It's because I failed to see or understand the sign at the right (red arrow right side) on the way up the hill. That sign meant that oncoming traffic had the right of way. The big red circle should have been a giveaway--red for STOP. A red arrow on the left means that oncoming traffic has to stop and let you go. Oncoming cars would be expected to pull over or even back up. I had to back up several times. You often see these signs on narrow roads and ones with tight, blind curves (like this one), although I don't recall ever seeing them on the Amalfi Coast road.
Finding a Place to Park
We found lots of legal and free parking all around Italy. Some (especially in a small town's shopping district or the local piazza) allow parking for 20 minutes or one hour. Of course the parking sign is very recognizable--the blue and white P sign (photo on right). They might have arrows directing you toward parking lots or garages (fairly affordable in Italy).
The next photo at the right shows a parking sign with restrictions: The crossed hammers mean the restrictions apply during the Monday - Friday workweek. If you see a Christian cross, that means the restrictions are for public holidays or Sundays. The words "dal 15/03 - al 15/11" mean that the regulations are in effect from March 15th until November 15th (the day comes before the month when Italians write dates.) The "1 ora" means that you can park for one hour (often village centers have time limits). The "Disco Orario" means that when you park, you need to have a Disco Orario placed in your front window with the dial turned to the hour you started parking. You can pick these up at most Bar/Tabacchi for a Euro or two. If you return too late, you might find a ticket waiting when you return home--or six months later.
And if you have a handicapped placard, by all means bring it to Italy. We found that it is accepted pretty much everywhere. Look for handicapped spots when available--they are painted yellow in Italy (photo on right) with some are marked with a sign. Do NOT park in one of these if there is a number stenciled on the ground or printed on the sign--this would be a handicapped spot for a specific local handicapped person.
But also discovered that you can park for free at pay parking spots--parking lots that use parking kiosks--as long as you display your placard. And you can ask to park for free at public pay lots. Take your ticket and have it authorized by an attendant (if any are around). That's one thing Italy (and Europe on the whole) gets right... treating handicapped people with respect and allowing lots of leeway for them. (To be honest, perhaps it is to offset the lack of elevators and escalators, ramps and wheelchair accessible public toilets in the many, many hilltowns which must make handicapped people feel housebound.)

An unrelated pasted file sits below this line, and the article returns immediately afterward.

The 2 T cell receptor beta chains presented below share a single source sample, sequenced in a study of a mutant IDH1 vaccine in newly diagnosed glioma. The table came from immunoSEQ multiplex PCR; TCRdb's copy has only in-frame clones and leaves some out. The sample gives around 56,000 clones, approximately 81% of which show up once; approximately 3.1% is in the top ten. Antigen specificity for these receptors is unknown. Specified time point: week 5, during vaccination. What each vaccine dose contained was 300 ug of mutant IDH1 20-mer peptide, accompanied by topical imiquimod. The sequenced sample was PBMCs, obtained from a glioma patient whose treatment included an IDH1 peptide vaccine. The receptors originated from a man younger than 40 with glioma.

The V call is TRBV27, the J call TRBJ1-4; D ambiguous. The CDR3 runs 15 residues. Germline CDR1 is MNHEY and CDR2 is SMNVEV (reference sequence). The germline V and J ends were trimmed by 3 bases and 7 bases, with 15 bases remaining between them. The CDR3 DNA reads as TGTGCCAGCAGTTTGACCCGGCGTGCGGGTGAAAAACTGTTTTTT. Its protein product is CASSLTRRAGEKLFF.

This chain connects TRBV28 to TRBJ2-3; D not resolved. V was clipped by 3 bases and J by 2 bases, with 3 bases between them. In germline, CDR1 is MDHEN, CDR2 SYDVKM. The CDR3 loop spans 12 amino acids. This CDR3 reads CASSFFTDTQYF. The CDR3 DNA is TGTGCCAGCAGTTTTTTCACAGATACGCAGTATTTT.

So, if you see a number on the side of a road that looks like a speed limit, it most likely is, even though the sign might look a bit different than in other areas you've traveled through. This one (photo right) is pretty typical for most areas. Be aware of the difference between MPH and KPH. A posted 50 KPH means the limit is around 31 MPH. You'll see this going through local towns (or even slower). On the autostrada you will typically see 90 (55 MPH) or 120 (68 MPH). We set our TomTom (we called him Tommy) GPS to MPH and the rental car's speedometer was set to KPH, a good method to gauge your speed and learn what local speed limits translate to in terms of MPH, along with the feel of your speed on the road.
Step on the gas, drive safely and enjoy the road ahead, that is, until you see the sign that we all recognize...
The STOP sign.
Unless you are Italian, of course... Then you simply ignore it.
Update 3/31/16: One of my Facebook amici offered an amusing way to remember the two basic types of signs in Italy:
"I triangoli sono di pericolo, I rotondi sono di divieto"
The triangles are of danger, the buttocks are of prohibition --Francesco Catalano